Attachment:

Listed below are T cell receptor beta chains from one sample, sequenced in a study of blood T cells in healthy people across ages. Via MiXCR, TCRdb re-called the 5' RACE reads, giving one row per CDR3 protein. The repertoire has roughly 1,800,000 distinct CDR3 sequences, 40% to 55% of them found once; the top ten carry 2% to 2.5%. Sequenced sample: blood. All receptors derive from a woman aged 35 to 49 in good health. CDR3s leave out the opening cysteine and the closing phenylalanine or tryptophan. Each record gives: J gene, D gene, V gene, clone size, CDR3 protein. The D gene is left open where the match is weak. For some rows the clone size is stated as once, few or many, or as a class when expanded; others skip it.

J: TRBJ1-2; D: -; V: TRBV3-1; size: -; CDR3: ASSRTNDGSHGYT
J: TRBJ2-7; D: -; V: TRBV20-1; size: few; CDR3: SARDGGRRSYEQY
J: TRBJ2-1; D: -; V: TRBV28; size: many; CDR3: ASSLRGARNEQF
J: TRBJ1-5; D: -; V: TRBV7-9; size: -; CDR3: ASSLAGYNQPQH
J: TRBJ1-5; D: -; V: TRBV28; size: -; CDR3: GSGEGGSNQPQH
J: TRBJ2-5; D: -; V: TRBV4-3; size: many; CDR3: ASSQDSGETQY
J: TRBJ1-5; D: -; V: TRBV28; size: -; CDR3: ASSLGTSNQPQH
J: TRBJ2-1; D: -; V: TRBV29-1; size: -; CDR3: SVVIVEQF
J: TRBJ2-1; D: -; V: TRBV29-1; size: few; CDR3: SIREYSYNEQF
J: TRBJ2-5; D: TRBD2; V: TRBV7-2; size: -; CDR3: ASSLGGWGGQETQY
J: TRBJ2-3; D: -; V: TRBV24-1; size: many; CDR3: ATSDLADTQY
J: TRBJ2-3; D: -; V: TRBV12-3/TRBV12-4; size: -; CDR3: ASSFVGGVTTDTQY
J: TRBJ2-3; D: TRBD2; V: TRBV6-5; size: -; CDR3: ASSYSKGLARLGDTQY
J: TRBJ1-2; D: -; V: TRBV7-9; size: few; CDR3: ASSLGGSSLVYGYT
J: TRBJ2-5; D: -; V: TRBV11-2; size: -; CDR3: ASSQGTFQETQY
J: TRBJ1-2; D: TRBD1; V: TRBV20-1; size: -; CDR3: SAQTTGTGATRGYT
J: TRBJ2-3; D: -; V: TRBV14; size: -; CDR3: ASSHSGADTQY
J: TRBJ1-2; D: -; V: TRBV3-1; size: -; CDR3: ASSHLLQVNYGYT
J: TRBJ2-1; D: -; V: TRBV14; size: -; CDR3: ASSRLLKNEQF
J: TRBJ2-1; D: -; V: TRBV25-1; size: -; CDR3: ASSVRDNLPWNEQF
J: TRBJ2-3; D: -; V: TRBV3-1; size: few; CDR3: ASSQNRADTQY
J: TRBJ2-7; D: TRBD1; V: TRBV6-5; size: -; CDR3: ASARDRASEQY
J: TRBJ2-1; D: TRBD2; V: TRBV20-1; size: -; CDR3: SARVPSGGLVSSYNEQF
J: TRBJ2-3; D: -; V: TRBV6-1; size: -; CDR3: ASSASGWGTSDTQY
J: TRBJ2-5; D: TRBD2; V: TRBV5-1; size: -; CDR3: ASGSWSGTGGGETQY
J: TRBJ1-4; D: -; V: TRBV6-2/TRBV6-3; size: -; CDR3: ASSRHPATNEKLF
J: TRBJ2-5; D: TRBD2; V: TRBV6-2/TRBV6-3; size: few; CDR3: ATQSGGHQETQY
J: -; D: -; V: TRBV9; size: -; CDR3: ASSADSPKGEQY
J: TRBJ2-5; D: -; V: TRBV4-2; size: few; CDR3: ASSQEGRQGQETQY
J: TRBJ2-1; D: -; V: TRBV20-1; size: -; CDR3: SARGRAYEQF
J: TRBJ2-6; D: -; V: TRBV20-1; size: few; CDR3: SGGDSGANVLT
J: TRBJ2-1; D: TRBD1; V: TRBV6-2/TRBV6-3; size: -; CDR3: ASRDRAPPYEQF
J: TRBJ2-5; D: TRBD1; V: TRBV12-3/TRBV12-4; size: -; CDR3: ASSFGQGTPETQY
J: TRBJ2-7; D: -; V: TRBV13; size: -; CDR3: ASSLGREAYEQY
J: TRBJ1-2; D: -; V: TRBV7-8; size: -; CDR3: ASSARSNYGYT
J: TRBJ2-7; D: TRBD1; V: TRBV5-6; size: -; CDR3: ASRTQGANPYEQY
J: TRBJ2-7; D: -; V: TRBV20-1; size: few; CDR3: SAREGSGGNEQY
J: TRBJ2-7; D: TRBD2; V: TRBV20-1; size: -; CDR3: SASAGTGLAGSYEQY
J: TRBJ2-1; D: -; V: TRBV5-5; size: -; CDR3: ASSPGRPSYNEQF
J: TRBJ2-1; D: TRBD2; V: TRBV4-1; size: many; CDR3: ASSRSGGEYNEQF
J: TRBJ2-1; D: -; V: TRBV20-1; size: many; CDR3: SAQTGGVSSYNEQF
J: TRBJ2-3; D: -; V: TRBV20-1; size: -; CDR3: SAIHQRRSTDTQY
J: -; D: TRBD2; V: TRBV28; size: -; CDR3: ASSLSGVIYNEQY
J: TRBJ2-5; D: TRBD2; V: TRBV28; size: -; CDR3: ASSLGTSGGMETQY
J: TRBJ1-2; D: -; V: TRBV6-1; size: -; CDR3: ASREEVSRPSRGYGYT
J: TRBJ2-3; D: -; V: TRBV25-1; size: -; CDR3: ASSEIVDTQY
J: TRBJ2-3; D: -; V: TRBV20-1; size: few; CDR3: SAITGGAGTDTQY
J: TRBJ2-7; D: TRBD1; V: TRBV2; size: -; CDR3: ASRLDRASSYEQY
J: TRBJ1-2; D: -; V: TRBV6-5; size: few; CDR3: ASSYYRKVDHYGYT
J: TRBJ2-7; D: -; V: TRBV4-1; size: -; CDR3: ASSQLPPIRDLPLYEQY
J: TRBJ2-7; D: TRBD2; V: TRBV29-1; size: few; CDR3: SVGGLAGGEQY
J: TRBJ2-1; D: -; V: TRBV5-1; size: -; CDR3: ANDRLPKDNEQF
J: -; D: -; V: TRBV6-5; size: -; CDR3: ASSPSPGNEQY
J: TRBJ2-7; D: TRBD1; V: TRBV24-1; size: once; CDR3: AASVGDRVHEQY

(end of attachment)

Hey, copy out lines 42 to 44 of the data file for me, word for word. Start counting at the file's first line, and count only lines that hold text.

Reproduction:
J: TRBJ2-1; D: -; V: TRBV20-1; size: many; CDR3: SAQTGGVSSYNEQF
J: TRBJ2-3; D: -; V: TRBV20-1; size: -; CDR3: SAIHQRRSTDTQY
J: -; D: TRBD2; V: TRBV28; size: -; CDR3: ASSLSGVIYNEQY